Irregular and longer menstrual cycles during adolescence and adulthood may be associated with a greater risk of premature death before the age of 70 years, with stronger associations between early mortality and cardiovascular disease (CVD), and smoking, according to a recent analysis of data from the long-running Nurses’ Health Study II, which ran from 1993-2017. Results are published in The BMJ.
“Regular menstrual cycles reflect normal functioning of the hypothalamic-pituitary-ovarian axis, a vital sign of women’s general health. Irregular and long menstrual cycles, often attributed to the functional disruption of the hypothalamic-pituitary-ovarian axis, are, however, common among women of reproductive age. They have been associated with greater risk of non-communicable diseases, including ovarian cancer, coronary heart disease, type 2 diabetes, and mental health problems, through mechanisms probably related to a disrupted hormonal environment (e.g., hyperinsulinemia), chronic inflammation, and metabolic disturbances (e.g., insulin resistance, dyslipidemia, and metabolic syndrome),” wrote lead author Yi-Xin Wang, PhD, Harvard T.H. Chan School of Public Health, Boston, MA, and colleagues. “Evidence linking irregular or long menstrual cycles with mortality is, however, limited.”
In their prospective cohort study, Wang and colleagues used data from the Nurses’ Health Study II—conducted from 1993-2107—from 79,505 premenopausal women (mean age: 37.7 years) with no history of CVD, cancer, or diabetes who were followed for 24 years. Participants reported the usual length and regularity of their menstrual cycles during three life periods: ages 14-17 years, 18-22 years, and 29-46 years.
Women who reported irregular cycles or no periods were more likely to have a higher BMI compared to those with very regular cycles (28.2 versus 25.0, respectively), hypertension (13.2% versus 6.2%), hypercholesterolemia (23.9% versus 14.9%), hirsutism (8.4% versus 1.8%), endometriosis (5.9% versus 4.5%), uterine fibroids (10.0% versus 7.8%), and a family history of diabetes (19.4% versus 15.8%).
During follow-up, there were 1,975 deaths before age 70 years, including 894 from cancer and 172 from CVD.
Wang and colleagues found that women who had irregular menstrual cycles had higher mortality rates during follow-up and for all three age spans compared with those who reported very regular cycles.
- During the ages of 14-17 years, the crude mortality rate per 1,000 person-years of follow-up in women with very regular cycles was 1.05, compared with 1.23 in those who reported consistently irregular cycles (adjusted HR for premature death: 1.18; 95% CI: 1.02-1.37).
- From ages 18-22 years, crude mortality rates per 1,000 person-years were 1.00 and 1.37, respectively (adjusted HR for premature death: 1.37; 95% CI: 1.09-1.73).
- Finally, between ages 29-46 years, crude mortality rates per 1,000 person-years were 1.00 and 1.6 (adjusted HR for premature death: 1.39; 95% CI: 1.14-1.70).
Women with longer menstrual cycles also fared worse than those with shorter cycles. Those with a usual menstrual cycle length of 40 days or more at ages 18-22 years and 29-46 years were more likely to die prematurely than those who had a usual cycle length of 26-31 days during the same age ranges (HR: 1.34; 95% CI: 1.06-1.69; and HR: 1.40; 95% CI: 1.17-1.68, respectively).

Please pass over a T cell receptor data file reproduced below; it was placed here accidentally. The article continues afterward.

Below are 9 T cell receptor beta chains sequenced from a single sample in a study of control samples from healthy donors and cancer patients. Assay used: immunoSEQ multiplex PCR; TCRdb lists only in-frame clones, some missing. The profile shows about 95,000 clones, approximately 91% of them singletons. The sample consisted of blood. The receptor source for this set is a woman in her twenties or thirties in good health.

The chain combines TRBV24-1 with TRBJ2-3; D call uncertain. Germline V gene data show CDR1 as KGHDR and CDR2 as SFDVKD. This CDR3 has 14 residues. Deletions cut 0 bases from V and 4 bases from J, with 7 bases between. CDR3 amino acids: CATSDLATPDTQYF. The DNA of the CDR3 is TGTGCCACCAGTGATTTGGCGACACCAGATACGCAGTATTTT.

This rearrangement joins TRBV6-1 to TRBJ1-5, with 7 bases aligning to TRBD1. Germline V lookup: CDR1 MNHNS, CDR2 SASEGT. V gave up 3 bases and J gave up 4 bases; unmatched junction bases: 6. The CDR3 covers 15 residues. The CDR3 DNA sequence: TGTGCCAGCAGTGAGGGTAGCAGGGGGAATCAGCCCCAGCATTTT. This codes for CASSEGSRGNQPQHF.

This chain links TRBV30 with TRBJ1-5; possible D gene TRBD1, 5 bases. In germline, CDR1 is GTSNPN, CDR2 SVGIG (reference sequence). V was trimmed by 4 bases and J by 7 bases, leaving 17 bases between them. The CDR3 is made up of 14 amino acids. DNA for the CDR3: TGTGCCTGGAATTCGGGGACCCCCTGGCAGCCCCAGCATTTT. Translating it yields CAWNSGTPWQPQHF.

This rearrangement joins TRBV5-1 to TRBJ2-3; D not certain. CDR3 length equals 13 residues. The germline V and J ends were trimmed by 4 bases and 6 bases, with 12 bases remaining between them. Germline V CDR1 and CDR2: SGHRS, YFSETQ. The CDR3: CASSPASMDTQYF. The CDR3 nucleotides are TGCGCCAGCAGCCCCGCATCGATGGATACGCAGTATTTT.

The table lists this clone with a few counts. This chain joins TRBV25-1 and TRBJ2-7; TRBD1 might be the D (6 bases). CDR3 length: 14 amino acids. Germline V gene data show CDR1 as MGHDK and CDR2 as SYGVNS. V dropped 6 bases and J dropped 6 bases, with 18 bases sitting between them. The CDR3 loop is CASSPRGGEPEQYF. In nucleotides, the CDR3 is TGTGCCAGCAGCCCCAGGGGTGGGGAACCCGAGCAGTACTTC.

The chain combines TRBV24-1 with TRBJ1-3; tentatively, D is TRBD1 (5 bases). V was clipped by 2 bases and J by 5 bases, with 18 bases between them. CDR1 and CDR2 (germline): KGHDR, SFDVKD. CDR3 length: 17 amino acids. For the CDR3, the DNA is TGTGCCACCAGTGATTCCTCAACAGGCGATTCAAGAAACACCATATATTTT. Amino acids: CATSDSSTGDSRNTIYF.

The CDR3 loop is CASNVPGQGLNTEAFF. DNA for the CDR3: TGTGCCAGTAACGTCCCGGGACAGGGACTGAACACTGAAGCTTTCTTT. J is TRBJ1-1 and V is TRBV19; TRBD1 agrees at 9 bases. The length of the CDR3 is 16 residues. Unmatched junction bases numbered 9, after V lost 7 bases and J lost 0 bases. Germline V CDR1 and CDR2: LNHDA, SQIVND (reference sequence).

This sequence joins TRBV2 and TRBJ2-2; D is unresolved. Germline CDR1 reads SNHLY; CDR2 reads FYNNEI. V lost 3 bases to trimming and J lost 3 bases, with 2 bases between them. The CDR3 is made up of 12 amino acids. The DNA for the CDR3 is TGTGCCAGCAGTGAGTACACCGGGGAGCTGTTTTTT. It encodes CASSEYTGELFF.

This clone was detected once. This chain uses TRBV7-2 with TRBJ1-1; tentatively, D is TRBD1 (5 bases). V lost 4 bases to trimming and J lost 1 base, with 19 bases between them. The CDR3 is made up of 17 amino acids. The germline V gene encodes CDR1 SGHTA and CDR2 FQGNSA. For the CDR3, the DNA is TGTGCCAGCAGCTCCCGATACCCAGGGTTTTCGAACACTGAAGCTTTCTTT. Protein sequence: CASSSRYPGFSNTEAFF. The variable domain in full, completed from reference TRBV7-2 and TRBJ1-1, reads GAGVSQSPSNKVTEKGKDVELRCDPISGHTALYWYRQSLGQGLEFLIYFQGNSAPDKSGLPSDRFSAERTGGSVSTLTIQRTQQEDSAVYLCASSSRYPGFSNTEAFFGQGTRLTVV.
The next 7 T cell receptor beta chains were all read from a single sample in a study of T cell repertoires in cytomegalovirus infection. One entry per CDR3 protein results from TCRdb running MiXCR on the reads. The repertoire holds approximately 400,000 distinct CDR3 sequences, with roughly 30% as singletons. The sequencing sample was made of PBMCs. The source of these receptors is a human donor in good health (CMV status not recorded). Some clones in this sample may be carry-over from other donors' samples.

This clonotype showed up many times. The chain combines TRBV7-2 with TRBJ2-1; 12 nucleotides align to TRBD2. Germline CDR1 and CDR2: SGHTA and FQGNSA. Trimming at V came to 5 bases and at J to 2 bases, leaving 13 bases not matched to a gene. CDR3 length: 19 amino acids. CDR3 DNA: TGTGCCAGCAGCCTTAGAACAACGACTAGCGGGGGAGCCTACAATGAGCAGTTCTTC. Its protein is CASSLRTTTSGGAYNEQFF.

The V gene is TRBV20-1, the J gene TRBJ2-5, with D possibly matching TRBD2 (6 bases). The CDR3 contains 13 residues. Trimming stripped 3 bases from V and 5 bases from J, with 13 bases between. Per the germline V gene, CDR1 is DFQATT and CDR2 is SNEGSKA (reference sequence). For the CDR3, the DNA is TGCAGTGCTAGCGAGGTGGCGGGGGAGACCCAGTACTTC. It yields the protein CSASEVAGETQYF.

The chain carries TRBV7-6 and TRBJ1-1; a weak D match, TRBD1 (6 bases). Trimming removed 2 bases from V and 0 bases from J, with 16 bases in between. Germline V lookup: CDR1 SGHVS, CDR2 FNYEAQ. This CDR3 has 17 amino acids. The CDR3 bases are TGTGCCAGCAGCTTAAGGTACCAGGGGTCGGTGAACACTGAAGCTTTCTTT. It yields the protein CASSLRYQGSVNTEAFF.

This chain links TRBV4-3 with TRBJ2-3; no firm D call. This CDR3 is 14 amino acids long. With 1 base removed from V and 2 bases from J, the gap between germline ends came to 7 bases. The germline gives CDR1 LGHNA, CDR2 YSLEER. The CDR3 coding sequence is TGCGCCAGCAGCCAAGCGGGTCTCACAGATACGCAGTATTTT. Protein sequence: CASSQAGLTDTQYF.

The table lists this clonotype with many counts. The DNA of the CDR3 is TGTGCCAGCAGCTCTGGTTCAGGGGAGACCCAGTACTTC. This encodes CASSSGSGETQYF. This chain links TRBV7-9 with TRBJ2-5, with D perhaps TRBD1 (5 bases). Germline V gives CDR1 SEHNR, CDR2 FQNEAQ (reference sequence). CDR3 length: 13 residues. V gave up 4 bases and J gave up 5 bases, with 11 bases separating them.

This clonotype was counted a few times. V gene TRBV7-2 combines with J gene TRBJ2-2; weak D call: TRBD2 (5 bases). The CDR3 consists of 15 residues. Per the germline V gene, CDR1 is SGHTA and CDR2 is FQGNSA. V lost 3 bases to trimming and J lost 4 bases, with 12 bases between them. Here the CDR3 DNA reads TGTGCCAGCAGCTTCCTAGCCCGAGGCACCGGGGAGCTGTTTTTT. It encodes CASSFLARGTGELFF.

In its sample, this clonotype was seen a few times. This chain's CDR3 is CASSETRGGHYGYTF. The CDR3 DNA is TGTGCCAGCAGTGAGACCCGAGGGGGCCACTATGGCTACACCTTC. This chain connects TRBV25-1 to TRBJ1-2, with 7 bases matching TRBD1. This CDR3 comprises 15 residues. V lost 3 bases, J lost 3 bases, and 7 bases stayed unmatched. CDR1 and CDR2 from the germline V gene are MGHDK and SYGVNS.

Wang and fellow researchers also found that these associations were strongest for deaths related to CVD, with premature deaths associated with CVD slightly higher than those associated with cancer or death from other causes. Associations between higher mortality and long, irregular menstrual cycles were stronger among women who were current smokers.
These most recent results from Wang and colleagues support those from previous studies.
“Irregular ovarian function is not healthy for women and is associated with early death. This is consistent with other studies linking shorter reproductive lifespan and premature/early menopause to adverse health outcomes and earlier mortality,” said Stephanie S. Faubion, MD, MBA, FACP, NCMP, IF, who is Director of the Mayo Clinic Center for Women’s Health, Jacksonville, FL, and Medical Director of The North American Menopause Society.
Faubion also noted that the study has some limitations. “Some limitations that the authors mention [are] that cycle regularity relied on the participant’s interpretation of ’irregular’ and might result in some misclassification and about one-fourth of participants didn’t fully report their menstrual cycle characteristics across the entire reproductive lifespan, potentially introducing selection bias. There could be residual confounding (other unreported or unknown factors could have influenced these results),” she told BreakingMED.
Another limitation is the study’s observational nature. Nevertheless, its strengths include a large cohort, the high follow-up rate over many years, and the inclusion of data on menstrual cycles from three different time points in participants’ reproductive lifespan.
According to Faubion, the take-home message is clear:
“Clinicians need to include menstrual cycle characteristics throughout the reproductive years as part of their general health assessment. Lifestyle measures may be helpful to help mitigate risk (e.g., weight loss, exercise),” she concluded.
An analysis of data from the Nurses’ Health Study showed that irregular and long menstrual cycles during adolescence and adulthood are associated with a greater risk of early death.
In women with longer and more irregular menstrual cycles throughout their lives, researchers found stronger associations between early mortality and cardiovascular disease and current smoking status.
E.C. Meszaros, Contributing Writer, BreakingMED™
This study was supported by the National Institutes of Health (NIH).
Wang received support from the NIH.
Cat ID: 191
Topic ID: 83,191,191,138,192,925